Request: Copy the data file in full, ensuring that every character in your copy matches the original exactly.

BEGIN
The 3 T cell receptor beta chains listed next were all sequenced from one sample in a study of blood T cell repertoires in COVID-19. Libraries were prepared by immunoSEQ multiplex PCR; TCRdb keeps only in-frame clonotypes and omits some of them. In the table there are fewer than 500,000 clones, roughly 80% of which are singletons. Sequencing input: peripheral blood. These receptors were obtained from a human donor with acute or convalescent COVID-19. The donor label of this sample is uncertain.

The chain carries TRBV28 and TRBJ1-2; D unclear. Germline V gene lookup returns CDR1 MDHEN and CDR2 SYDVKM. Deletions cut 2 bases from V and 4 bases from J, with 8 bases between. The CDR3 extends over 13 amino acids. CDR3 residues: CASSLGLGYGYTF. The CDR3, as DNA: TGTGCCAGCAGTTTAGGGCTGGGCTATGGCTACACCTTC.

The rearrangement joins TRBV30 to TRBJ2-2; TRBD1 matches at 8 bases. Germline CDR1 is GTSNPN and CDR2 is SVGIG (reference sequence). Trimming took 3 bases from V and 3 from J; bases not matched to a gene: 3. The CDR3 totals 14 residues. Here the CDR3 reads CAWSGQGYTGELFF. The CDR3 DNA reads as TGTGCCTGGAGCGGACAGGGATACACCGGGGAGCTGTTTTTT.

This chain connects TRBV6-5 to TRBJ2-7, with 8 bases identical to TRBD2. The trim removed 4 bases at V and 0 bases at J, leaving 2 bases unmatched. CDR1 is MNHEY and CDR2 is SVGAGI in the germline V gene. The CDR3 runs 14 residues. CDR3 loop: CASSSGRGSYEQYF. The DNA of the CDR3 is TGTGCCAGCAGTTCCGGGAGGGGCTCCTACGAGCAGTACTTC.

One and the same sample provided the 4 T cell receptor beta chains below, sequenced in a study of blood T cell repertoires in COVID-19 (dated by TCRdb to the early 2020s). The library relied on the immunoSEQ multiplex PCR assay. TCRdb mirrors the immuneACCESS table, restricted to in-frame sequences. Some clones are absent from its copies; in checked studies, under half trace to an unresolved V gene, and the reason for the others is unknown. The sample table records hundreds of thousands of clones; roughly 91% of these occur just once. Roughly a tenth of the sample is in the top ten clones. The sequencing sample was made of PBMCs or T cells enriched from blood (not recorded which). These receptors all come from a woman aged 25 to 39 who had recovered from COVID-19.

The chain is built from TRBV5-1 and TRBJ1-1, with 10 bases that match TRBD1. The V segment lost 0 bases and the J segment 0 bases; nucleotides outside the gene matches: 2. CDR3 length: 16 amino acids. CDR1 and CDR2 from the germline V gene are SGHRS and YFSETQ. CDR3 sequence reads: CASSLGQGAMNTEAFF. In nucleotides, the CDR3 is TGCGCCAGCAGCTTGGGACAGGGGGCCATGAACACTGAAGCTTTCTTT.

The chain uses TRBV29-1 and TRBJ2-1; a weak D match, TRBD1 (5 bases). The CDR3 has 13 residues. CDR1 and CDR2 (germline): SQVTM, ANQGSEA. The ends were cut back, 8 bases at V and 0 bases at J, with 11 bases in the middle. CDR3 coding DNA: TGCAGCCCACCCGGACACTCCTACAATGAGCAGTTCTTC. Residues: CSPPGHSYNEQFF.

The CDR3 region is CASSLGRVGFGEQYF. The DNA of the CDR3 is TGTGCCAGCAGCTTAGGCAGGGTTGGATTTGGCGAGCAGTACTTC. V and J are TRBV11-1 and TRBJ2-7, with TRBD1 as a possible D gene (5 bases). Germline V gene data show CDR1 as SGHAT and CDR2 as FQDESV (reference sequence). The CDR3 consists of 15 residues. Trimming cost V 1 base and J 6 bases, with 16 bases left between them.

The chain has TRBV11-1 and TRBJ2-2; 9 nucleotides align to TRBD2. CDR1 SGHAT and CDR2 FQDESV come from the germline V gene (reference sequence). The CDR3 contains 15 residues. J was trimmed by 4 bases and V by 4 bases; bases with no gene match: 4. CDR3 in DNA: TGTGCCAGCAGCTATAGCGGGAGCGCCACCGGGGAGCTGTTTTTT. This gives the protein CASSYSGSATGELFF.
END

The 3 T cell receptor beta chains listed next were all sequenced from one sample in a study of blood T cell repertoires in COVID-19. Libraries were prepared by immunoSEQ multiplex PCR; TCRdb keeps only in-frame clonotypes and omits some of them. In the table there are fewer than 500,000 clones, roughly 80% of which are singletons. Sequencing input: peripheral blood. These receptors were obtained from a human donor with acute or convalescent COVID-19. The donor label of this sample is uncertain.

The chain carries TRBV28 and TRBJ1-2; D unclear. Germline V gene lookup returns CDR1 MDHEN and CDR2 SYDVKM. Deletions cut 2 bases from V and 4 bases from J, with 8 bases between. The CDR3 extends over 13 amino acids. CDR3 residues: CASSLGLGYGYTF. The CDR3, as DNA: TGTGCCAGCAGTTTAGGGCTGGGCTATGGCTACACCTTC.

The rearrangement joins TRBV30 to TRBJ2-2; TRBD1 matches at 8 bases. Germline CDR1 is GTSNPN and CDR2 is SVGIG (reference sequence). Trimming took 3 bases from V and 3 from J; bases not matched to a gene: 3. The CDR3 totals 14 residues. Here the CDR3 reads CAWSGQGYTGELFF. The CDR3 DNA reads as TGTGCCTGGAGCGGACAGGGATACACCGGGGAGCTGTTTTTT.

This chain connects TRBV6-5 to TRBJ2-7, with 8 bases identical to TRBD2. The trim removed 4 bases at V and 0 bases at J, leaving 2 bases unmatched. CDR1 is MNHEY and CDR2 is SVGAGI in the germline V gene. The CDR3 runs 14 residues. CDR3 loop: CASSSGRGSYEQYF. The DNA of the CDR3 is TGTGCCAGCAGTTCCGGGAGGGGCTCCTACGAGCAGTACTTC.

One and the same sample provided the 4 T cell receptor beta chains below, sequenced in a study of blood T cell repertoires in COVID-19 (dated by TCRdb to the early 2020s). The library relied on the immunoSEQ multiplex PCR assay. TCRdb mirrors the immuneACCESS table, restricted to in-frame sequences. Some clones are absent from its copies; in checked studies, under half trace to an unresolved V gene, and the reason for the others is unknown. The sample table records hundreds of thousands of clones; roughly 91% of these occur just once. Roughly a tenth of the sample is in the top ten clones. The sequencing sample was made of PBMCs or T cells enriched from blood (not recorded which). These receptors all come from a woman aged 25 to 39 who had recovered from COVID-19.

The chain is built from TRBV5-1 and TRBJ1-1, with 10 bases that match TRBD1. The V segment lost 0 bases and the J segment 0 bases; nucleotides outside the gene matches: 2. CDR3 length: 16 amino acids. CDR1 and CDR2 from the germline V gene are SGHRS and YFSETQ. CDR3 sequence reads: CASSLGQGAMNTEAFF. In nucleotides, the CDR3 is TGCGCCAGCAGCTTGGGACAGGGGGCCATGAACACTGAAGCTTTCTTT.

The chain uses TRBV29-1 and TRBJ2-1; a weak D match, TRBD1 (5 bases). The CDR3 has 13 residues. CDR1 and CDR2 (germline): SQVTM, ANQGSEA. The ends were cut back, 8 bases at V and 0 bases at J, with 11 bases in the middle. CDR3 coding DNA: TGCAGCCCACCCGGACACTCCTACAATGAGCAGTTCTTC. Residues: CSPPGHSYNEQFF.

The CDR3 region is CASSLGRVGFGEQYF. The DNA of the CDR3 is TGTGCCAGCAGCTTAGGCAGGGTTGGATTTGGCGAGCAGTACTTC. V and J are TRBV11-1 and TRBJ2-7, with TRBD1 as a possible D gene (5 bases). Germline V gene data show CDR1 as SGHAT and CDR2 as FQDESV (reference sequence). The CDR3 consists of 15 residues. Trimming cost V 1 base and J 6 bases, with 16 bases left between them.

The chain has TRBV11-1 and TRBJ2-2; 9 nucleotides align to TRBD2. CDR1 SGHAT and CDR2 FQDESV come from the germline V gene (reference sequence). The CDR3 contains 15 residues. J was trimmed by 4 bases and V by 4 bases; bases with no gene match: 4. CDR3 in DNA: TGTGCCAGCAGCTATAGCGGGAGCGCCACCGGGGAGCTGTTTTTT. This gives the protein CASSYSGSATGELFF.